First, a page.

Legislation to recognize the state's official flora and fauna, even the official cookie, have stirred good-natured debate in the past.
A bill considered by the House Wednesday and originally intended to recognize the state aircraft likely wouldn't have gotten much pushback.
Until a lawmaker added an amendment to recognize the official Pennsylvania state firearm.
The bill, HB 1989, was drafted to honor the legendary Piper J3 Cub as the official state aircraft.
The single-engine plane, which celebrates its 75th anniversary this year, was manufactured in Lock Haven between 1937 and 1947. Originally intended for flight training, it went on to become one of the most popular planes of all time in both civilian and military use.
During World War II it was used a "hedgehopper" in combat, carrying personnel and supplies in war zones. Its affordability and simplicity for private use invoked comparisons to the Ford Model T.
There was no debate on the aircraft naming during the floor vote Wednesday.
But two dozen House Democrats, many from the Philadelphia or the surrounding suburbs were no votes on the bill.
Philadelphia Rep. Mark Cohen explained that it was the other state object that led to his oppositon. He said he couldn't vote for a bill that recognized the Pennsylvania long gun as the "state firearm."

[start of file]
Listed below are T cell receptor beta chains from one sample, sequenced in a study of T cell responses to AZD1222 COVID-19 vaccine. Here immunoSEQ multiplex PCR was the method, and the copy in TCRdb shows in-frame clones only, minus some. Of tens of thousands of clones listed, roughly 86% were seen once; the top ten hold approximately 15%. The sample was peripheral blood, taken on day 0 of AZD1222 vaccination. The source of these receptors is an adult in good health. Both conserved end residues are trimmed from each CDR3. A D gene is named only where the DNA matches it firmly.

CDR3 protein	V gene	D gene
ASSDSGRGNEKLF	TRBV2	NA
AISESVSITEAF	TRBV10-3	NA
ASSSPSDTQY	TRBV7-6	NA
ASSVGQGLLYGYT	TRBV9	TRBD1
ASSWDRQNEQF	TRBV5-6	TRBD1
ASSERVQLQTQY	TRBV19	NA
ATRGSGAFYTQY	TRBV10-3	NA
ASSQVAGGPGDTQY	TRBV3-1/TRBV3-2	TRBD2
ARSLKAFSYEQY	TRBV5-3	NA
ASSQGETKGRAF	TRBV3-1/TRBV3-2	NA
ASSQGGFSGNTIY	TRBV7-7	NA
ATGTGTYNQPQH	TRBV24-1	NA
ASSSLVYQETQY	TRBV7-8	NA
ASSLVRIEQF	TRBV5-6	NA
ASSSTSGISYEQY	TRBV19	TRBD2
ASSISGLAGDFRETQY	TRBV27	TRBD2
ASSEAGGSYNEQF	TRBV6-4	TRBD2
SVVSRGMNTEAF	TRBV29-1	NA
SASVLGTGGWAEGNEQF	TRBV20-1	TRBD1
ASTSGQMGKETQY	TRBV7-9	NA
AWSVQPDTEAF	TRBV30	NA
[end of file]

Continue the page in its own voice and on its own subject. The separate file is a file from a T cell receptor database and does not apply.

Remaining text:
"I have no objections to the long rifle as gun," he said. "I object to having an official gun because of the high rate of murder with guns in Philadelphia and elsewhere and inactivity of legislation on that subject."
He said naming a state firearm is one of few commercial products to have an endorsement that many people in Pennsylvania don't want it to have.
"Current citizens of Pennsylvania need help from legislation in protecting themselves against high crime, the widespread availability of guns," Cohen said. "The large number of guns...represents a real threat to cities and a high cost to taxpayers."
The bill describes the long rifle as the first firearm that was uniquely Pennsylvania, developed in the 18th century by Moravian craftsmen in Northampton County, home to the amendment's sponsor Rep. Marsha Hahn, a Republican.
The long rifle is known for both its technical design, which solidified its place in firearms history, and for the beauty of its craftsmanship.
House GOP spokesman Steve Miskin said in most parts of Pennsylvania guns are recognized for what they do and are not used in a violent way. "It's part of the Pennsylvania culture."
The final vote was 173-24. The bill now goes to the Senate.